Tackling human trafficking, the modern form of slavery

Trafficking of women, children and men

by Anastasia Maillot

As I read several parts from Rhacel Parreñas’ Illicit Flirtations: Labor, Migration and Sex Trafficking in Tokyo she introduced me to a rather terrifying fact. Philippine women migrating to Japan in search of hostess jobs are the most trafficked population in the world, working in conditions where their passports are taken and where they have no other option but to continue working in what I would call modern slavery or servitude with a nonexistent salary. As a response to the growing issues concerning Philippine migrants, the Japanese government has imposed stricter rules to entertainment visas, which has in turn barred the route for legal ways into the country and caused illegal entry through middlemen to flourish. Although Parrenãs brings out the positive in hostess work by explaining that few of the Philippine women feel like victims but instead see it as a way to gather money for their future or their families back home, I think there is a huge problem here, something that seems almost ignored; these women live in servitude, a form of modern slavery. This is not a job they do out of good will but because they have no choice.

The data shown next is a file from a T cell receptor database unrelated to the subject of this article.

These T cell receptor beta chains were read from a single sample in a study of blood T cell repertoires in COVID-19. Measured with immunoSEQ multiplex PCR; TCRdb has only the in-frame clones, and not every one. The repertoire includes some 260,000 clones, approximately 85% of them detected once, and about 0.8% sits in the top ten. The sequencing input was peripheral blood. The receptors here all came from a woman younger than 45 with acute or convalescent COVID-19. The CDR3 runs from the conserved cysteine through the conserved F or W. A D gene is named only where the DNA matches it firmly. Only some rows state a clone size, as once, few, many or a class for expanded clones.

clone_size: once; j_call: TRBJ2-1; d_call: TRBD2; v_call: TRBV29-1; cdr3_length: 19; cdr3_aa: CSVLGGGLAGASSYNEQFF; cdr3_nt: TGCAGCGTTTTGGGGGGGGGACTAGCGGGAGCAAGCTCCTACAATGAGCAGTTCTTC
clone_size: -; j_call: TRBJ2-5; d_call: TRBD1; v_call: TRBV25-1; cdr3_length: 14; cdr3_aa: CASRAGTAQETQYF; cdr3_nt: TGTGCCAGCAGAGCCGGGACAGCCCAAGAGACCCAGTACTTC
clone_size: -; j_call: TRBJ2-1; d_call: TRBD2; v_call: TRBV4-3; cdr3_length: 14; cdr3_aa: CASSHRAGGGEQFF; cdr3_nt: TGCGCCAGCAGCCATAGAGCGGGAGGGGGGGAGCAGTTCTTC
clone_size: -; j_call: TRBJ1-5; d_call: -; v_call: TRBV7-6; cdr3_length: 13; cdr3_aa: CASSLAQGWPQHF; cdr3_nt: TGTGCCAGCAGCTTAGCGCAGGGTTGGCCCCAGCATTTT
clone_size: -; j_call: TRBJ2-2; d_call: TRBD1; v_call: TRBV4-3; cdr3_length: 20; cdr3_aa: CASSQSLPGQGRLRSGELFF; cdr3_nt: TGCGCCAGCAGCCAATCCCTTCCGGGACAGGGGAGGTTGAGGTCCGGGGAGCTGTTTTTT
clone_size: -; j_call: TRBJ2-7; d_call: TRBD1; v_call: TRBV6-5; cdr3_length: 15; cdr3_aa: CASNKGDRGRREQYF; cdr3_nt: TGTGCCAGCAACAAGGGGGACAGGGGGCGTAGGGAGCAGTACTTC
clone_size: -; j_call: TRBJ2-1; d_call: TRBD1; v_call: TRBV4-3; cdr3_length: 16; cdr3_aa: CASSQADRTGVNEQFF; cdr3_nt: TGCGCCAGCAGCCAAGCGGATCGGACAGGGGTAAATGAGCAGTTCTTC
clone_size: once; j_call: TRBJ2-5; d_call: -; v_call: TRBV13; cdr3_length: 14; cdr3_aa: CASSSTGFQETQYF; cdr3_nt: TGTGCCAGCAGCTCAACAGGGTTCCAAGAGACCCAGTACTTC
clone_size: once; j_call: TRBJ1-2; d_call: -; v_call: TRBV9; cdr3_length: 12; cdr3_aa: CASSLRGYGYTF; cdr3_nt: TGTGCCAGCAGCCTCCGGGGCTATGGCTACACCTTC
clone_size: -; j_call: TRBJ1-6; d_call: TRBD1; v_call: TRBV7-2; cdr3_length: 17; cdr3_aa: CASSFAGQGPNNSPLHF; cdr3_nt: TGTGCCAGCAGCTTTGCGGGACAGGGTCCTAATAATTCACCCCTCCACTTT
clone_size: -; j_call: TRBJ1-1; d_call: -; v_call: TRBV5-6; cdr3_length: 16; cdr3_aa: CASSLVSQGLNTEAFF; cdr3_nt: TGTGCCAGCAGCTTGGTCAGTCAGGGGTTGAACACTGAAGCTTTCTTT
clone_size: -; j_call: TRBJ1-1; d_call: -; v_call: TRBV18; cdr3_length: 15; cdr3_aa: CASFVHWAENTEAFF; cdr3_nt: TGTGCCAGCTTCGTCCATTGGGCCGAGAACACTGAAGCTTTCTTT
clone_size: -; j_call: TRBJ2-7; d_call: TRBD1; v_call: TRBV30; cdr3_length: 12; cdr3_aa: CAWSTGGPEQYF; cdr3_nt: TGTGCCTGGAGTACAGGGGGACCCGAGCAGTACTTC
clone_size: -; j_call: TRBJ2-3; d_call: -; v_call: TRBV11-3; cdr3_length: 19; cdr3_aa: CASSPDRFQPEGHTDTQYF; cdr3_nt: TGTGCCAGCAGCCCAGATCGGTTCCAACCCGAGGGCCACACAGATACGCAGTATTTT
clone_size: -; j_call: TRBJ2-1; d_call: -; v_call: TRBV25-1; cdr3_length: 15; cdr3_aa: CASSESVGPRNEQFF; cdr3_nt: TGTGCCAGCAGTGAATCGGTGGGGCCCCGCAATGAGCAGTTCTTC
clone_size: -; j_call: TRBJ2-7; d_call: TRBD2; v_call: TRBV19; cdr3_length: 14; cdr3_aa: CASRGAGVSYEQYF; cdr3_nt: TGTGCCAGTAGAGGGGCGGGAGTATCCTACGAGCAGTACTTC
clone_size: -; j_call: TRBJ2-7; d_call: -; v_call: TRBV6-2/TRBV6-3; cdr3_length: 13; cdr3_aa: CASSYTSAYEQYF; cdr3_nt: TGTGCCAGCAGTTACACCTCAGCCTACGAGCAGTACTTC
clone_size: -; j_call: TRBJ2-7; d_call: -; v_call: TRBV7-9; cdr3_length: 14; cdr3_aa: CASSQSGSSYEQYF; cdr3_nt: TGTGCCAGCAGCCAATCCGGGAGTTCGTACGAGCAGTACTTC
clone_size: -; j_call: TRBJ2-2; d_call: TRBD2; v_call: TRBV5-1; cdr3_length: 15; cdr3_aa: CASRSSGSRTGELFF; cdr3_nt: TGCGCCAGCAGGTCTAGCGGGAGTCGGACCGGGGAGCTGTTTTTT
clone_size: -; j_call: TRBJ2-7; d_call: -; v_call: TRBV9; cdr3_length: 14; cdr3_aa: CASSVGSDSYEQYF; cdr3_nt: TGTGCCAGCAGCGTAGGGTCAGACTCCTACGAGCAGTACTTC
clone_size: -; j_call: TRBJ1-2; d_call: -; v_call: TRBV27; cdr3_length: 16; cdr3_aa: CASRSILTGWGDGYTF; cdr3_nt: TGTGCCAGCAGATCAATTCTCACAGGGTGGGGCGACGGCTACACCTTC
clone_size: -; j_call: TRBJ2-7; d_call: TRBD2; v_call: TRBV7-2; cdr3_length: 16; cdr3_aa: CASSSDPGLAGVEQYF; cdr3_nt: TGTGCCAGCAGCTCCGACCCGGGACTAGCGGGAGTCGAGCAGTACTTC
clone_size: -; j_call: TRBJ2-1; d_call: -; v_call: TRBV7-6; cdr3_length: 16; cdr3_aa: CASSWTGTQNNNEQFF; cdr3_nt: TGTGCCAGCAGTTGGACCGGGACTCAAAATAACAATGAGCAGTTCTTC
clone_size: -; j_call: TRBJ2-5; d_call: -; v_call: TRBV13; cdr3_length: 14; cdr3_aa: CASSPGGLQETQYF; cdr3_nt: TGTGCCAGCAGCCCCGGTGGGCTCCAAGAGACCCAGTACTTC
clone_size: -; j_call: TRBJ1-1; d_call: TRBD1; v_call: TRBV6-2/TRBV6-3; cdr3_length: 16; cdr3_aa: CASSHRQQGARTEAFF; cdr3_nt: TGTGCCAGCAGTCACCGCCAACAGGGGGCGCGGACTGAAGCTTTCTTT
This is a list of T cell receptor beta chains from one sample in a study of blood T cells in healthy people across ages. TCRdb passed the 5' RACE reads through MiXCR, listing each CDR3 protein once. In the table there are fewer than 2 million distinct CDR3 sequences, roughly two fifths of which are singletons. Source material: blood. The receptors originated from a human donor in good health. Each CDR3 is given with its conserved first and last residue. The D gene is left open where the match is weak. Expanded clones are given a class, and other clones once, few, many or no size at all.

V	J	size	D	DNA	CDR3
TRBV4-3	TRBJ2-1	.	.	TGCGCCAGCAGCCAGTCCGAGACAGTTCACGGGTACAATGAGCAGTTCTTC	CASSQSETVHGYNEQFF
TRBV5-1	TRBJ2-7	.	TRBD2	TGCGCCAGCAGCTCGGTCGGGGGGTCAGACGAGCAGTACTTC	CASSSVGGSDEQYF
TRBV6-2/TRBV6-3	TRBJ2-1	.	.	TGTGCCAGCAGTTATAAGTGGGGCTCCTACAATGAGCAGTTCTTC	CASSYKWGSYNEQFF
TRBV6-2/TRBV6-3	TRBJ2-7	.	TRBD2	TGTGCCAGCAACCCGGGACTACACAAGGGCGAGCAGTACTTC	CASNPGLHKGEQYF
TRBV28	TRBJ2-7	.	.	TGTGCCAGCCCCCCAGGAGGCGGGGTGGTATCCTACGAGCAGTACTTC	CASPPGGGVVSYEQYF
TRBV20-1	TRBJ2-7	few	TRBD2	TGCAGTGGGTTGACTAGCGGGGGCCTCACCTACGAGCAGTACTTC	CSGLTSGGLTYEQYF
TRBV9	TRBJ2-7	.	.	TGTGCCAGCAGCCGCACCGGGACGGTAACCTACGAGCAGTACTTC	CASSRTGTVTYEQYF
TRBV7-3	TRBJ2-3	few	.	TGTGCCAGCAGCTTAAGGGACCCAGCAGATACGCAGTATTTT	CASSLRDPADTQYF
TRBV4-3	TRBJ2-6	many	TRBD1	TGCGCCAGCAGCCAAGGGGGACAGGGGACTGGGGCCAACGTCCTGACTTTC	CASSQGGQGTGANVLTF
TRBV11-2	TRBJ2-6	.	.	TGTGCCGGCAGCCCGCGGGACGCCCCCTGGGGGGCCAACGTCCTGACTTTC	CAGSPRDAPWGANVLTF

Wasn’t slavery supposed to be over since the civil war? After reading Parreñas, I had to investigate and see it for myself. The truth is, there are more people living in slavery today than ever before. The site Free The Slaves estimates that at least 27 million people live in slavery, half of them being children. Moreover, I was shocked even further to find out from Madeleine Albright, former US Secretary of State, that human trafficking more specifically is the fastest growing criminal enterprise in the world. This means that today, what crosses our borders most often are not drugs or weapons, but human beings treated as mindless objects and sold into servitude. So, no, slavery is not over and it would be a mistake to say that it does not exist in the Global North, because it does. There seems to be this misconception that whatever atrocities happen in the Global South do not happen in “our countries”. We fail to understand that this phenomenon is everywhere around us, in factories, mines, brothels, farms, restaurants and construction sites. We simply close our eyes from the fact that we carry clothing made with extremely cheap labor and eat food from farmers that are deliberately exploited. Sometimes we even convince ourselves that anyone working as a stripper or as a hostess is most likely doing it because they chose to do so and want to.